What do you like to do when you're not writing?

I am a gamer, both in the electronic and the tabletop sense. Gaming offers a unique look at how people think and function, no matter the medium. I suppose in that regard, I’m also a hobbyist sociologist.

Who is your favorite author (published or fanfiction)? Do you have a favorite story or novel?

My favorite published author is Kurt Vonnegut. His stories border on the absurd and the insane, and frequently cross the line. He presents us with absurd and unreal situations, and they still somehow make sense in the end. My favorite story by him is Bluebeard, which discuss the irrelevancy of the artists that the main character was friends with.

My favorite novel is Watership Down. On the surface, it’s a story about bunnies trying to find their place in the world and making the best of a bad situation. Looking deeper, it’s a commentary on governments and their effects on the populace, and how people react to how their government treats them. Or maybe it’s just a bunny adventure.

My favorite fanfic author is probably Conner Cogsworth. His stories are consistently clever, and keep to the spirit of the show, even when going completely off the rails.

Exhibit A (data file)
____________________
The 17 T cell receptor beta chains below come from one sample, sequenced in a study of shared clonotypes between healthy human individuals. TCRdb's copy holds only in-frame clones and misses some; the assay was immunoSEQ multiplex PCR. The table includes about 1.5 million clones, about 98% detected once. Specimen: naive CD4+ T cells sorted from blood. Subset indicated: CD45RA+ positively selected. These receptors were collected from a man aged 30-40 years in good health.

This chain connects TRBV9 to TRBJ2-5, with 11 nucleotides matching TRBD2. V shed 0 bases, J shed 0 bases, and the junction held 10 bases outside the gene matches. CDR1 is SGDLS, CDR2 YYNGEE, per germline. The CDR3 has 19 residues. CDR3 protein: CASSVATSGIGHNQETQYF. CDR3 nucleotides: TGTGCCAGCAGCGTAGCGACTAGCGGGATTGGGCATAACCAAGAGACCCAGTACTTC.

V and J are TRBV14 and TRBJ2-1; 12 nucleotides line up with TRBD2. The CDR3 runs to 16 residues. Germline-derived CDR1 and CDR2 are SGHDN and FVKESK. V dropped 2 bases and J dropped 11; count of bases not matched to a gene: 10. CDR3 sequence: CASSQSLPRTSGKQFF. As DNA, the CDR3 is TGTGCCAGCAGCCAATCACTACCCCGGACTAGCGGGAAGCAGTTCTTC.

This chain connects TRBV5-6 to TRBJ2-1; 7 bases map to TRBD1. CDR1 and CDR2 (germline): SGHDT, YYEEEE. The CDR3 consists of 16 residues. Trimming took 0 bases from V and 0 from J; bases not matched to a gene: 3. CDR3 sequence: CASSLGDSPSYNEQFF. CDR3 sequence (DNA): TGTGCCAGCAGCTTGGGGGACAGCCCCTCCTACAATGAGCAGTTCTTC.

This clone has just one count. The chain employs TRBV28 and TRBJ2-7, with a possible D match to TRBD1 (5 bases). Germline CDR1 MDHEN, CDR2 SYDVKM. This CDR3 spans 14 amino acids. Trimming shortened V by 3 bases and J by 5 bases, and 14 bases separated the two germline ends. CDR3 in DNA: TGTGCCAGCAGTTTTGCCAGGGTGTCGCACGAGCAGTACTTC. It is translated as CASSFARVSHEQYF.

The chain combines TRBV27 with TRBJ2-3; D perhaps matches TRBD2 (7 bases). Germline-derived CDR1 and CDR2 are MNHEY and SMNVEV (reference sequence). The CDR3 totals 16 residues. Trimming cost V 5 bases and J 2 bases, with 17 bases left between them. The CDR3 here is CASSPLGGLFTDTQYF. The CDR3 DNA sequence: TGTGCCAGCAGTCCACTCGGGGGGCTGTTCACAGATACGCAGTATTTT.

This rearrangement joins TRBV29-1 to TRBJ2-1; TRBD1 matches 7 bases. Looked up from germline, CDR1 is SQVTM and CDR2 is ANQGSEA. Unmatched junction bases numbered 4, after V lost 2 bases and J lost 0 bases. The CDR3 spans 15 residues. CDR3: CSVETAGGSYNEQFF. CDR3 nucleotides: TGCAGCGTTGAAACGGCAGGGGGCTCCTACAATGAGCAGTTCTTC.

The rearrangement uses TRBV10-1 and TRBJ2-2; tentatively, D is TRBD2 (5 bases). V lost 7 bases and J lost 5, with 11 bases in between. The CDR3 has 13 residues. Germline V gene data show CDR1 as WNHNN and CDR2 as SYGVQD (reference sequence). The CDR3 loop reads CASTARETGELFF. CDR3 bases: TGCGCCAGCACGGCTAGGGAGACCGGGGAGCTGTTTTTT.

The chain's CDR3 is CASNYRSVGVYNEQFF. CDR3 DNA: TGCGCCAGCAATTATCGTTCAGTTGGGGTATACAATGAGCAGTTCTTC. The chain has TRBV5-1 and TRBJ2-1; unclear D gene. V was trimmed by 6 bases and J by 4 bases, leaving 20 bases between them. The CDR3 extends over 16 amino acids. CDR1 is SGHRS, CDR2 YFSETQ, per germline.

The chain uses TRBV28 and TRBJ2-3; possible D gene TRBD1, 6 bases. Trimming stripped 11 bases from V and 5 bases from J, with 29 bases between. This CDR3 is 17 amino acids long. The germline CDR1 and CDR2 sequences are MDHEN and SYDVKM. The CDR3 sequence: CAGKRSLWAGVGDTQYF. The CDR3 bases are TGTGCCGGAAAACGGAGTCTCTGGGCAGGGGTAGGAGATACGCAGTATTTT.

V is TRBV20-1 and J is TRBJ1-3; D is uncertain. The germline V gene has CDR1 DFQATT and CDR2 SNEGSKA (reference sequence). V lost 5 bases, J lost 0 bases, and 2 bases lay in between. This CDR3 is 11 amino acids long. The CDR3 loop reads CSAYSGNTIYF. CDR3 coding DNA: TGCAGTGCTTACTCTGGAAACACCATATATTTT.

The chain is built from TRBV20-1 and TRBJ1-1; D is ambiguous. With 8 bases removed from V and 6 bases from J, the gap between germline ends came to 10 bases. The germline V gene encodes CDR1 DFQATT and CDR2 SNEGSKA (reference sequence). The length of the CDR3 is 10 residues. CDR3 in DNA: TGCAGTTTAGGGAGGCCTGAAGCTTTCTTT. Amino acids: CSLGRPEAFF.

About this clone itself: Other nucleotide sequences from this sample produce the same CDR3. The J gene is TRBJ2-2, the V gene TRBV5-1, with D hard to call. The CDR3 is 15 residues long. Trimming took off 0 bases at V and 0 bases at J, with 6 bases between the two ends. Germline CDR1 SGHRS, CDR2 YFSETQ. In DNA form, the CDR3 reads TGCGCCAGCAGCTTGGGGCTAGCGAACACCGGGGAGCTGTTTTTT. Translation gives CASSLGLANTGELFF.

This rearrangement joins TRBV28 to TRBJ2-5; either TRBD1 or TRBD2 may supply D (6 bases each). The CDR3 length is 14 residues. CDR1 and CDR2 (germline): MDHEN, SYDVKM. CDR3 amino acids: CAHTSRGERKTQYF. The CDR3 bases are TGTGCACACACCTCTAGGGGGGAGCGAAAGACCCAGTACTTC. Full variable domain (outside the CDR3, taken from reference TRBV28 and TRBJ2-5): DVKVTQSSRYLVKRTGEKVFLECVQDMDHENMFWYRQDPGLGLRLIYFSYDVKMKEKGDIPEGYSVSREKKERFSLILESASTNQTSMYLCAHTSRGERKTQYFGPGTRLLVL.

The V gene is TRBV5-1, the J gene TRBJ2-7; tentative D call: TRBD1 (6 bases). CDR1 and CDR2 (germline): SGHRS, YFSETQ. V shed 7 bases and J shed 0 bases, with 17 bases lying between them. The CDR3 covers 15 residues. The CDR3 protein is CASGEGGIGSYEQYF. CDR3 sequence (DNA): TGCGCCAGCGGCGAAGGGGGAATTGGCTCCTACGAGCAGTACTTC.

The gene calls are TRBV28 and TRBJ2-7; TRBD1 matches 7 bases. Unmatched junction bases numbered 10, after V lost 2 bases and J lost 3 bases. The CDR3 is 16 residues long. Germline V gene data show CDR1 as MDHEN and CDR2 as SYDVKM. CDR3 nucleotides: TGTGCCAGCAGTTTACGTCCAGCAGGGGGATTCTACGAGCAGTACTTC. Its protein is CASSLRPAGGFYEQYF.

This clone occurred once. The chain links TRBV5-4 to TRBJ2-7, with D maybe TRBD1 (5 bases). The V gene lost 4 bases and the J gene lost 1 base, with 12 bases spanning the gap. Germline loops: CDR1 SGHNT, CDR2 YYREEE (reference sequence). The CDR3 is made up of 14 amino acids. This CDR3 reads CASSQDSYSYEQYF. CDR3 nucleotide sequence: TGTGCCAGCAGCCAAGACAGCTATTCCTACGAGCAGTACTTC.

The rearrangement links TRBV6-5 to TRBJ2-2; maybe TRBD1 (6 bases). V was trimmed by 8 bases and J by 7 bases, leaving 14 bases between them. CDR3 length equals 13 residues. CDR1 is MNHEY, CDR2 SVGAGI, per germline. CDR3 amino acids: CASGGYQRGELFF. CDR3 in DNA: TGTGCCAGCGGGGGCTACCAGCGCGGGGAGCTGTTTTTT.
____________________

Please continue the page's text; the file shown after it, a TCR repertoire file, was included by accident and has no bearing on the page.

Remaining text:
Stephen King believes that every author has an "ideal reader" - the one person who they write for, the one person whose reactions they care about. Do you have one, and if so, who is it?

The idea of the audience of one is not one that I subscribe to, because I don’t think there’s anyone out there that I feel like I’m writing to. While I do write for the entertainment of others, there’s no one person or ideal audience that I’m trying to reach.

Do you have any tips for aspiring writers, or writers who are struggling with their own stories?

My advice actually isn’t that helpful because the way I write doesn’t work for a lot of people. I do very little planning or character analysis before hand, and most of the time I just jump into the story as close to the ending as possible.

What advice I would give is what everyone will tell you: Start as close to the end as possible, and make every sentence count. There are times where you want to write awesome scenes or hilarious jokes, but they have nothing to do with the story you’re telling.

I guess that’s the other piece of advice I’d offer. It’s okay to leave things on the cutting room floor. Say you just spent an hour writing an epic fight, only to realize that your characters could have avoided the whole thing by going up another floor to their goal. Cut it out, and use it for another story. There’s very few ideas out there that aren’t worth salvaging for another project.

Other than that, get other like-minded authors to read your stories before you send them out into the world. People aren’t going to read the same story twice because you changed something. Places like the Pony Fiction Archive or /fic/ are invaluable for new writers because they are full of people willing to listen and help.

What is your typical writing process? (Do you work through multiple drafts, do you have any prereaders/editors, etc?)